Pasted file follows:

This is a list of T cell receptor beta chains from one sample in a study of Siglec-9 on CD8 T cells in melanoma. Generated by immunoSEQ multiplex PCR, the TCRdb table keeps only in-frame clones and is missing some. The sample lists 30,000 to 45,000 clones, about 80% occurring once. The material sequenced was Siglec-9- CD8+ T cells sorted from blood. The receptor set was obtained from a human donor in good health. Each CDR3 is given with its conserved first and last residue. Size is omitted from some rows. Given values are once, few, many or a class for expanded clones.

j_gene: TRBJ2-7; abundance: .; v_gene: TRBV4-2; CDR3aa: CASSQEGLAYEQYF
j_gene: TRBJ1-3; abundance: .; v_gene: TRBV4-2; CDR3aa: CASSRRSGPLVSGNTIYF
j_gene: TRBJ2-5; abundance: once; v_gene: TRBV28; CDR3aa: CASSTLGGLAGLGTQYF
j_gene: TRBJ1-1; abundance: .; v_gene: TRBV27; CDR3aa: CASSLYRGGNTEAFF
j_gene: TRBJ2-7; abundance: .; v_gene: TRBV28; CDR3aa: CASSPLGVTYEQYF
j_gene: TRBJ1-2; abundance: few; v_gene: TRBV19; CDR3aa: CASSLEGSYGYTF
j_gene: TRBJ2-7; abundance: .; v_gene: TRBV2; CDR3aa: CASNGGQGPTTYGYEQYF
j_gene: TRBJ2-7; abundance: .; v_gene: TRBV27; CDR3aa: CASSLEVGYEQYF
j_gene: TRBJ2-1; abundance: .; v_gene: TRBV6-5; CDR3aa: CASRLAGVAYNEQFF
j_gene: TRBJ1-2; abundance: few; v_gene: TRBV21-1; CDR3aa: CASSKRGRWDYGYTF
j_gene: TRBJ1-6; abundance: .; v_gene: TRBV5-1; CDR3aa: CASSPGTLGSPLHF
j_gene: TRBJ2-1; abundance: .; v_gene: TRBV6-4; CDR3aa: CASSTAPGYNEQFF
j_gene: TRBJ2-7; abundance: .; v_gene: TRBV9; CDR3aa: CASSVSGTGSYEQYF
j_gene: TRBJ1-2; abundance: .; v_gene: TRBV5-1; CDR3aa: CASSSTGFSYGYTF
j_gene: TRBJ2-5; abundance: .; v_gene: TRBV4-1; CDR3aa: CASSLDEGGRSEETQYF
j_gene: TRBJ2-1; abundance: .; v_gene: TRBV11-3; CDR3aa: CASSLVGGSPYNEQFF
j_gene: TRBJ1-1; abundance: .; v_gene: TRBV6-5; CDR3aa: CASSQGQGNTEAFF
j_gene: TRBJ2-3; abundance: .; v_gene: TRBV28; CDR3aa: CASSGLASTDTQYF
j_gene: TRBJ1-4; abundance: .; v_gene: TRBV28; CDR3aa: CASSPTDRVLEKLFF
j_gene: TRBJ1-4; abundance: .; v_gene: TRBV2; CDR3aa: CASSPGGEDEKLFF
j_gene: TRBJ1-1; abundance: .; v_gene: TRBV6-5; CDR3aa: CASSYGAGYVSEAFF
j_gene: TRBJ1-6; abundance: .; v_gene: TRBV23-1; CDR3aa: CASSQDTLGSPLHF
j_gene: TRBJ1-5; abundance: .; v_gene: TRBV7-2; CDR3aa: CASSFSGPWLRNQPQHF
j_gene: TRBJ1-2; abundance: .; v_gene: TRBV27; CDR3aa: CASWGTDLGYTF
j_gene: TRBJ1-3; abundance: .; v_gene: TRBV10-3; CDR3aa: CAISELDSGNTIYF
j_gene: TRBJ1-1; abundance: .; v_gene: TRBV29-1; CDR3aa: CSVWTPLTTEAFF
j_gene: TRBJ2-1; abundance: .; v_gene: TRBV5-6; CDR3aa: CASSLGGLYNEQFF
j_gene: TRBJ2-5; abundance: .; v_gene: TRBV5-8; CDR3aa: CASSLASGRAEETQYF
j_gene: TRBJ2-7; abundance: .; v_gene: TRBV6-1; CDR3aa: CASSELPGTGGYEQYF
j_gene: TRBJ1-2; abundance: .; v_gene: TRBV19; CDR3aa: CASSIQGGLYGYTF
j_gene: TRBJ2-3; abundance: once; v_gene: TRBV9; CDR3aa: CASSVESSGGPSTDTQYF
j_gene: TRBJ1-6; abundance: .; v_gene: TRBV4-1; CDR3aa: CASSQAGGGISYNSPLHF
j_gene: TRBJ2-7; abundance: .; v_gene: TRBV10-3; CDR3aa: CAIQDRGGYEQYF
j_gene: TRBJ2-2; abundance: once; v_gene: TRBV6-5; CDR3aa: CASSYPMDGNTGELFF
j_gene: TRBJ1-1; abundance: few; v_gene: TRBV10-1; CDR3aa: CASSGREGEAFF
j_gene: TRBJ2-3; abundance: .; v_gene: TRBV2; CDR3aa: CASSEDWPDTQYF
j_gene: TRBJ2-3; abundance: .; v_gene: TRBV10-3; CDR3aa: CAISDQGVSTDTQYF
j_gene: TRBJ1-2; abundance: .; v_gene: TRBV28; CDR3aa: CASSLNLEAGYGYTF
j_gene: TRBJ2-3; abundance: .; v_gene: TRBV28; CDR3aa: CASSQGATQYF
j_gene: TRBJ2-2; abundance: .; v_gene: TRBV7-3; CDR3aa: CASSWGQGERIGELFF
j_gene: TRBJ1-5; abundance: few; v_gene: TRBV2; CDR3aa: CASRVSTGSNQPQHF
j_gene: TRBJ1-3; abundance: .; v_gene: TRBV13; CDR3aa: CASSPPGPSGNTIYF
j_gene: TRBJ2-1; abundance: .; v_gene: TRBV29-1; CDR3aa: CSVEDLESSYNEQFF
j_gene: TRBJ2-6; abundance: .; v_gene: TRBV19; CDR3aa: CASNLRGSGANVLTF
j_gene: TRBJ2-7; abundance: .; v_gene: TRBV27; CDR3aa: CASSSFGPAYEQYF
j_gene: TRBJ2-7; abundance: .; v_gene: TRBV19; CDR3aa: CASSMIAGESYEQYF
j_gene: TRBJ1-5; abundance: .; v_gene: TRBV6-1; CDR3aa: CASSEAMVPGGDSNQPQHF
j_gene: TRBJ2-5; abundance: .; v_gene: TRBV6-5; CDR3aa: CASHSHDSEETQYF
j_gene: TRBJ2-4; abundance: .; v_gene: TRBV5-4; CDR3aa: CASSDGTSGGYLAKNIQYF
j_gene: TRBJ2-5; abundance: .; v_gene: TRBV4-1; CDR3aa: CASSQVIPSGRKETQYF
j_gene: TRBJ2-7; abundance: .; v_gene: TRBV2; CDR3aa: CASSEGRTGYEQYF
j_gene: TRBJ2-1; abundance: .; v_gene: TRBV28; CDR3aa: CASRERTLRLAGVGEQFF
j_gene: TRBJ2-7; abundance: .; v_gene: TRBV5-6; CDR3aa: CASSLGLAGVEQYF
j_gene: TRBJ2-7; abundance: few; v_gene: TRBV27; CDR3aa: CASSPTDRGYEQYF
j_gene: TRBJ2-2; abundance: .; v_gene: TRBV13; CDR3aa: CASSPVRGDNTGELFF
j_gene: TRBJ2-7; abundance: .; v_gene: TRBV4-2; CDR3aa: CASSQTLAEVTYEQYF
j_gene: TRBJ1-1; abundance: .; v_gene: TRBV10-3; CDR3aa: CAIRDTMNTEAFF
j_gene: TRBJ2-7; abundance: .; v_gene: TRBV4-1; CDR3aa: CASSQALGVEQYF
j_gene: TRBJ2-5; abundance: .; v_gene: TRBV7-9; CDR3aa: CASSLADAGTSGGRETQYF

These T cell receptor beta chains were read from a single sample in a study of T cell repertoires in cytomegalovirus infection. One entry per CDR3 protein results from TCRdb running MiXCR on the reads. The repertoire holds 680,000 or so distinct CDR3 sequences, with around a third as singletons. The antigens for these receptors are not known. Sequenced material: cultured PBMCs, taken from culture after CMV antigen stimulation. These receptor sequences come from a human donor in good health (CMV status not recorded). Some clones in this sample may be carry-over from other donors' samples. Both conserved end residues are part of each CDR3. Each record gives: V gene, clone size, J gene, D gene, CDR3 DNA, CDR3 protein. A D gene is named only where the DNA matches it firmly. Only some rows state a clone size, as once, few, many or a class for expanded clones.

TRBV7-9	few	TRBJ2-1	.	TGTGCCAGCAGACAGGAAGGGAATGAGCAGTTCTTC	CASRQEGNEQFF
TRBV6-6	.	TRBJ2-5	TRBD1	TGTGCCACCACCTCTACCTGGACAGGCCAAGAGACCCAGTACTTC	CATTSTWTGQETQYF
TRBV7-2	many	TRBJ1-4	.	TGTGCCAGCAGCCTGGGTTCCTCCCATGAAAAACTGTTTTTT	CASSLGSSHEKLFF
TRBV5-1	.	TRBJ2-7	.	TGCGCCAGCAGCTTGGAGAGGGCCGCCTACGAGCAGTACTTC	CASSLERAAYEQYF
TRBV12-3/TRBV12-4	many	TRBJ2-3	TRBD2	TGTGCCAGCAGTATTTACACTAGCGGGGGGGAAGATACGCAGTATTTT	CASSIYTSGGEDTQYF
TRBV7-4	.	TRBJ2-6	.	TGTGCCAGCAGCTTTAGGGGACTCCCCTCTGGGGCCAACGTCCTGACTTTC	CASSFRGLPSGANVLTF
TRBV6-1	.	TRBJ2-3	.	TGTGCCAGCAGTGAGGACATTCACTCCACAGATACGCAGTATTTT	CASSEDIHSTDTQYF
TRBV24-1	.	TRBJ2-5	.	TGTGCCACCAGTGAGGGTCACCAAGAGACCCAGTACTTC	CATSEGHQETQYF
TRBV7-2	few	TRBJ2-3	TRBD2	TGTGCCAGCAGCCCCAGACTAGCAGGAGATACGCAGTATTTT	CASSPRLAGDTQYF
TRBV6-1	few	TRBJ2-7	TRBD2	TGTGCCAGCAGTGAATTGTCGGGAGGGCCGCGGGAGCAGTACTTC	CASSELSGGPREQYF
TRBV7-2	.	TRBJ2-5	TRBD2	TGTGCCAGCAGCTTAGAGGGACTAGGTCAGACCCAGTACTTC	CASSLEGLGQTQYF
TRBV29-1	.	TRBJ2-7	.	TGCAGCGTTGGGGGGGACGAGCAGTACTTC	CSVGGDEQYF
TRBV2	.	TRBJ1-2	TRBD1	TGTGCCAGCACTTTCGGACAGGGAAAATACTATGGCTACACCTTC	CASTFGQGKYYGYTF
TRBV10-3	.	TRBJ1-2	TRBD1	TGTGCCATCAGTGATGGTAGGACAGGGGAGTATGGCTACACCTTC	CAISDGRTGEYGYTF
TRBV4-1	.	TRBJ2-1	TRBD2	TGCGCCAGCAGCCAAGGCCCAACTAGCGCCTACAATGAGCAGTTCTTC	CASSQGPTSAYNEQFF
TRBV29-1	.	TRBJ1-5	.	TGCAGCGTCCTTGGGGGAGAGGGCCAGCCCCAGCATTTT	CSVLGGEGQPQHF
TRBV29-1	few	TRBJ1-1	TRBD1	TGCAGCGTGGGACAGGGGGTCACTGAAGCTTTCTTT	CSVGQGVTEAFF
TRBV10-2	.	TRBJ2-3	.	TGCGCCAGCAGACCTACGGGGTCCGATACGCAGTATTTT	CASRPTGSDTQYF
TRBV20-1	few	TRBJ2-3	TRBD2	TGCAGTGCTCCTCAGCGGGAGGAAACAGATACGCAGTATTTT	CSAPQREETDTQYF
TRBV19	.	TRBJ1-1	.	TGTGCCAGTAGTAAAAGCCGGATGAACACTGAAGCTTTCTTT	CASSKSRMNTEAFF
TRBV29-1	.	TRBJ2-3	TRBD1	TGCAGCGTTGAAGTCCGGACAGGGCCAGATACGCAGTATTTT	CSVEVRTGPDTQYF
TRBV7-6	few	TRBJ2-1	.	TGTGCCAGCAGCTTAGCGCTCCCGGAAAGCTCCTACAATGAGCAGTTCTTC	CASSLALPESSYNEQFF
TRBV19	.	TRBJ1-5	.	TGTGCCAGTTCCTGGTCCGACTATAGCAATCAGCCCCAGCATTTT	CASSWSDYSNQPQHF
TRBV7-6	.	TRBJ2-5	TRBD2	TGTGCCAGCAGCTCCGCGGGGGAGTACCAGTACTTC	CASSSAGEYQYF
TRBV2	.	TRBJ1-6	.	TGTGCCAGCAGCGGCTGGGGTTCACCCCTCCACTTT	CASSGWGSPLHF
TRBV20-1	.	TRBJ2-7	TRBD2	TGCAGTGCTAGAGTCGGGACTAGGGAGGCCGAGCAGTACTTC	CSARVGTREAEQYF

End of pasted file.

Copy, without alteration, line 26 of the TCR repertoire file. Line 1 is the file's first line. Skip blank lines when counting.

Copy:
j_gene: TRBJ1-3; abundance: .; v_gene: TRBV10-3; CDR3aa: CAISELDSGNTIYF